Availability & Sales of Alcohol
Experiences from Canada & the U.S.
By Bjorn Trolldal
Almqvist & Wiksell
112 pages, 6 ¾" x 9½"
OUT OF PRINT
This thesis consists of four papers, all of which focus on the effects of changes in the availability of alcoholic beverages on alcohol sales. The second paper also examines the effects of changes in the availability of alcohol on the incidence of fatal traffic crashes. The aim of the first paper was to evaluate the effects of the privatization of the retail sale of certain wines in Quebec in 1978, when grocery stores were allowed to sell domestically produced wine along with wine imported and bottled by the Liquor Board in Quebec.
This right was extended in 1983 to cover imported wines bottled by privately owned manufacturers as well, and in 1984 larger grocery store chains were also allowed to sell such wine. Interrupted time-series analysis (ARIMA) with a quasi-experimental control area design was used in the study, and the study period was 1950-2000.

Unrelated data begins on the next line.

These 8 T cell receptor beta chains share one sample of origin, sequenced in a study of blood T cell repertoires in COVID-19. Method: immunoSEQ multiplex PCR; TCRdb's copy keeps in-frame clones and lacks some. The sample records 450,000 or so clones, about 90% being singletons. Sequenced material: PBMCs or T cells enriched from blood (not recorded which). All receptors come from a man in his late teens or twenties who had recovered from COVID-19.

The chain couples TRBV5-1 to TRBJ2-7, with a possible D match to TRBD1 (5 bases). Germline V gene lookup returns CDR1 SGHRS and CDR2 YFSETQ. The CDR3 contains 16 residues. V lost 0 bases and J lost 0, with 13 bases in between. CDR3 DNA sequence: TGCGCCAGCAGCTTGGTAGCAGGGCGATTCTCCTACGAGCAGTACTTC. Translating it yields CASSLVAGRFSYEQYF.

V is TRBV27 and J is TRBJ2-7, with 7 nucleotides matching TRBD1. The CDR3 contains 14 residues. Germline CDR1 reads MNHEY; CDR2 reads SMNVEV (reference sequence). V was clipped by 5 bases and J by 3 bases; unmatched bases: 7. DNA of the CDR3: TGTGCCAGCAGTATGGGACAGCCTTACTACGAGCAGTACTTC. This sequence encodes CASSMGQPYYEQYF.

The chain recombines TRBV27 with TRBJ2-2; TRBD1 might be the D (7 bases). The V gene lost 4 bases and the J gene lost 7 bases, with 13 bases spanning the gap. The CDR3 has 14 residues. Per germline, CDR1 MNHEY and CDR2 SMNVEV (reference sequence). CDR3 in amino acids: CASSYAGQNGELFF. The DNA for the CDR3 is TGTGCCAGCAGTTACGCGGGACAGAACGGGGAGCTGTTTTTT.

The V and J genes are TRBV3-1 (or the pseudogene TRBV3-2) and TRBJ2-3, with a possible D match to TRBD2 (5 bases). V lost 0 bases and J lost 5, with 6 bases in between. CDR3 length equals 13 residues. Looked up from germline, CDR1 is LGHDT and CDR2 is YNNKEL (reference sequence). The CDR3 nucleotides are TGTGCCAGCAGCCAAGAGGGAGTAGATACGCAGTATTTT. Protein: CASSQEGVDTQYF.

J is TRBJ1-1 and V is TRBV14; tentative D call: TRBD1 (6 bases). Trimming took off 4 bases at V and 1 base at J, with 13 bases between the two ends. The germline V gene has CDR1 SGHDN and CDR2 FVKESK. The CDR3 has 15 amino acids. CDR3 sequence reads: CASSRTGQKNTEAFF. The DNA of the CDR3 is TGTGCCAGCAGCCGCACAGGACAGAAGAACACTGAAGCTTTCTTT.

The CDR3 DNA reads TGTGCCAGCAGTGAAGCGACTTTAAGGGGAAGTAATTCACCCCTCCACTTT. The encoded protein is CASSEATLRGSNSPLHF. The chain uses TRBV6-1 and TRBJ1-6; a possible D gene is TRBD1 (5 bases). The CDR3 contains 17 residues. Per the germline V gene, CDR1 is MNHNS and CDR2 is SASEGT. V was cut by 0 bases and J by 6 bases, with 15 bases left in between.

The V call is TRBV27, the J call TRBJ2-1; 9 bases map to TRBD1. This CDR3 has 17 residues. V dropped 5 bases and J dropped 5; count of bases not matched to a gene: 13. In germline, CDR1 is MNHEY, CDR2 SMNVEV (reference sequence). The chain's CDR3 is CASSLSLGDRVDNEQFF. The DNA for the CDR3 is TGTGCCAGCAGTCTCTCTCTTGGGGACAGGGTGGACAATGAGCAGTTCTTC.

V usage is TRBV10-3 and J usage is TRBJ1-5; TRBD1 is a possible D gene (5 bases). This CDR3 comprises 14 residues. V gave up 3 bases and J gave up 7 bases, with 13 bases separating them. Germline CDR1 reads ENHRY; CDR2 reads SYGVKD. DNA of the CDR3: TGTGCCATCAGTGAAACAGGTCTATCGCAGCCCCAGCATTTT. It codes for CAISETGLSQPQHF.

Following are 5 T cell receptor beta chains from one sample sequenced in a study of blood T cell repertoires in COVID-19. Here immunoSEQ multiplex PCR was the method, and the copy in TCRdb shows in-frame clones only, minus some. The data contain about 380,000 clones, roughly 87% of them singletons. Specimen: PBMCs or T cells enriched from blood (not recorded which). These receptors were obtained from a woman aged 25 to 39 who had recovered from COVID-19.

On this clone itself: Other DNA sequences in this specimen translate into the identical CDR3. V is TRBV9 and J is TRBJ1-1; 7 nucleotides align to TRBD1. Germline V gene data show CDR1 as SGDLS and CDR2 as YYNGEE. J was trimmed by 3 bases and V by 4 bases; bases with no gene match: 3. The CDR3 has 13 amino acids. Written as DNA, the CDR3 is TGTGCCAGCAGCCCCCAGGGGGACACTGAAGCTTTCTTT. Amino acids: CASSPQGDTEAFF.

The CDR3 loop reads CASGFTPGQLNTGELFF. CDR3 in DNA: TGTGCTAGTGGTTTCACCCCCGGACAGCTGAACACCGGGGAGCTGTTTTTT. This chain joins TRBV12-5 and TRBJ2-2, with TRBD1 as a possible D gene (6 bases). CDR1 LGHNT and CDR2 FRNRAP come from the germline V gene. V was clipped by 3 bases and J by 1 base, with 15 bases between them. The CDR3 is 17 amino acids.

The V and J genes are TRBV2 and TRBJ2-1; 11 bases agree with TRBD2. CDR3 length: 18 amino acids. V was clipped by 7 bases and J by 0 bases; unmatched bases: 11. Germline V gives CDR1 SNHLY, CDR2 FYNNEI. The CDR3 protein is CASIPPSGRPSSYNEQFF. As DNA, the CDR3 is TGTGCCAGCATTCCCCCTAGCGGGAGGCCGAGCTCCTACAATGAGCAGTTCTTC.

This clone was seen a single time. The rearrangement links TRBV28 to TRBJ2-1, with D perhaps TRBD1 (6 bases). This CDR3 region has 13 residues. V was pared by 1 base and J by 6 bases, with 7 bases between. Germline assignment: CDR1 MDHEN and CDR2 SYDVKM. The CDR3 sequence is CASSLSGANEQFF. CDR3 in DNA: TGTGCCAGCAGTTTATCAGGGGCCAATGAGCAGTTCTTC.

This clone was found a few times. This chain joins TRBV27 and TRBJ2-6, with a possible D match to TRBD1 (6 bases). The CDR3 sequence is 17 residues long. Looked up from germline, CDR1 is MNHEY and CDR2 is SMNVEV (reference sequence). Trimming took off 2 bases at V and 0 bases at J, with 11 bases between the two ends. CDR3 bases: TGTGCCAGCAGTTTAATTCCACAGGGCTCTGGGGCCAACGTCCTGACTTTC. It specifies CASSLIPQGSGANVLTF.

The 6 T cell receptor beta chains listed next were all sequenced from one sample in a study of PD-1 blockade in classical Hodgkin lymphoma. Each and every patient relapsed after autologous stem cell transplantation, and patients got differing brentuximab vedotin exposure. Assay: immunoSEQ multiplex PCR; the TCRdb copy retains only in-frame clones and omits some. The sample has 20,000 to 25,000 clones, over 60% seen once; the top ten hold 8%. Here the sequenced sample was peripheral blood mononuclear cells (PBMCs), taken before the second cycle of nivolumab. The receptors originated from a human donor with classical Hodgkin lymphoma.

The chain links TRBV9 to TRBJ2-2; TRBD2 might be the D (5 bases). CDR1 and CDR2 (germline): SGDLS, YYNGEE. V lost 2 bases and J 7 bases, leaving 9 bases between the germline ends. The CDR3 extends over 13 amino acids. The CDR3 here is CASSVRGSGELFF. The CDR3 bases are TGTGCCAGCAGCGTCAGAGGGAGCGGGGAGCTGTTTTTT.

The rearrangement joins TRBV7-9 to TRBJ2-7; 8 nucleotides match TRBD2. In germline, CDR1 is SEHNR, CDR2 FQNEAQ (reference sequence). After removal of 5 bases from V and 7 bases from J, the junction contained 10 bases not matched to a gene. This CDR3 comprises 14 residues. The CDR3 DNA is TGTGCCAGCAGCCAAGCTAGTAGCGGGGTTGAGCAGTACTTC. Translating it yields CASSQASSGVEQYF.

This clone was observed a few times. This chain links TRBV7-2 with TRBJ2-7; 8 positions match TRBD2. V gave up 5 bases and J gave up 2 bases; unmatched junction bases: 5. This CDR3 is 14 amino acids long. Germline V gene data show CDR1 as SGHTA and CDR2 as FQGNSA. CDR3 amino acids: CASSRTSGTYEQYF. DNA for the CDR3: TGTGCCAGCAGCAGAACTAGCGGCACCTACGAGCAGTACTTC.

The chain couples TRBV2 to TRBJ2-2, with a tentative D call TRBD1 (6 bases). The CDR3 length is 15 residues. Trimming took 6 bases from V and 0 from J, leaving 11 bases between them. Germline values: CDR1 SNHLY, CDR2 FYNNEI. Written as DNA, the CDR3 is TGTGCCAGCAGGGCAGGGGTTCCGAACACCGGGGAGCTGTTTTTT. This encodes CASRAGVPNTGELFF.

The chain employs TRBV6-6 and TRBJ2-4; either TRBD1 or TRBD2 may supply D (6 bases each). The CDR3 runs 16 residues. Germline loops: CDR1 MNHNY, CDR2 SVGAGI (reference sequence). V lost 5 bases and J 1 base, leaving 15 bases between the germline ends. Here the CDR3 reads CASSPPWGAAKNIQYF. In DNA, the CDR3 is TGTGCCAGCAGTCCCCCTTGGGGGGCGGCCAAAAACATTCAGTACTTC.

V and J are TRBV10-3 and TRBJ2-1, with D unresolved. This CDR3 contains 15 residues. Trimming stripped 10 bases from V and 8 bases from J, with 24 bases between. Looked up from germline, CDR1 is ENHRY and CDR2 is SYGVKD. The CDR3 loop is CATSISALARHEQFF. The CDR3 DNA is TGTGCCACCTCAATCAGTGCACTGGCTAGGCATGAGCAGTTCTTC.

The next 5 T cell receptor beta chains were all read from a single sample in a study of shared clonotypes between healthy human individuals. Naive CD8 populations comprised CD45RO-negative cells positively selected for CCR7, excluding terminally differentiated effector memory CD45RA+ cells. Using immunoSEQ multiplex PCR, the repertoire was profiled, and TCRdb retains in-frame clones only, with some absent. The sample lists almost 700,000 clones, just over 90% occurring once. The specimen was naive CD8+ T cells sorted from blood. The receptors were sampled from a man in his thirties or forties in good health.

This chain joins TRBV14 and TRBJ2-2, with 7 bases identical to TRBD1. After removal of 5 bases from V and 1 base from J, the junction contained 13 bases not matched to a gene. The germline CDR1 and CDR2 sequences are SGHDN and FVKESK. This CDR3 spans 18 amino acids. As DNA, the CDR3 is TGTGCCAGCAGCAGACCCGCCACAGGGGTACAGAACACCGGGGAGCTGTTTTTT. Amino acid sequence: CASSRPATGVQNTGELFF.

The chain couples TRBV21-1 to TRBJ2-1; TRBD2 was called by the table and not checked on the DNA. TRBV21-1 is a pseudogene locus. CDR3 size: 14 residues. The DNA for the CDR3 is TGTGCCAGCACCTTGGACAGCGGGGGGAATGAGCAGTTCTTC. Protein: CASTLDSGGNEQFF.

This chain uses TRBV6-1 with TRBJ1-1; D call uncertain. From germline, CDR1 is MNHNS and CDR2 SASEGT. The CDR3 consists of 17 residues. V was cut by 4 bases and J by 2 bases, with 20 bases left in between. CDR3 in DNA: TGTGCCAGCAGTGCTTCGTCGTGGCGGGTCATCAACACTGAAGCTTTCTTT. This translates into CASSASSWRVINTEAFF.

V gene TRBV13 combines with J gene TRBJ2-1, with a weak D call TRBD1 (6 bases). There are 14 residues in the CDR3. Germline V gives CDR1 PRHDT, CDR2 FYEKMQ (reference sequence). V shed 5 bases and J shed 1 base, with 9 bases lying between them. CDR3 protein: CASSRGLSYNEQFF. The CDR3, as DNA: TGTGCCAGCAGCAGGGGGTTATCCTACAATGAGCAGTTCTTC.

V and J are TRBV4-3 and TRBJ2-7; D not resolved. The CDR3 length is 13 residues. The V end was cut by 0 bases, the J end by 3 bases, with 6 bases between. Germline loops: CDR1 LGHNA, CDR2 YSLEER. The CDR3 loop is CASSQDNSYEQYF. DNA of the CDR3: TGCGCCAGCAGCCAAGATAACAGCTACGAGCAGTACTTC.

Possible effects of the policy changes on alcohol sales were measured by means of intervention variables. Contrary to earlier studies regarding these policy changes, the results presented in this paper showed a significant and permanent effect of the policy change on wine sales in 1978. Wine sales increased by 10 percent, but the effect was not so large as to affect total sales. In 1983-1984 no immediate significant increase in wine sales was found.
Centre for Social Research on Alcohol & Drugs, No. 2
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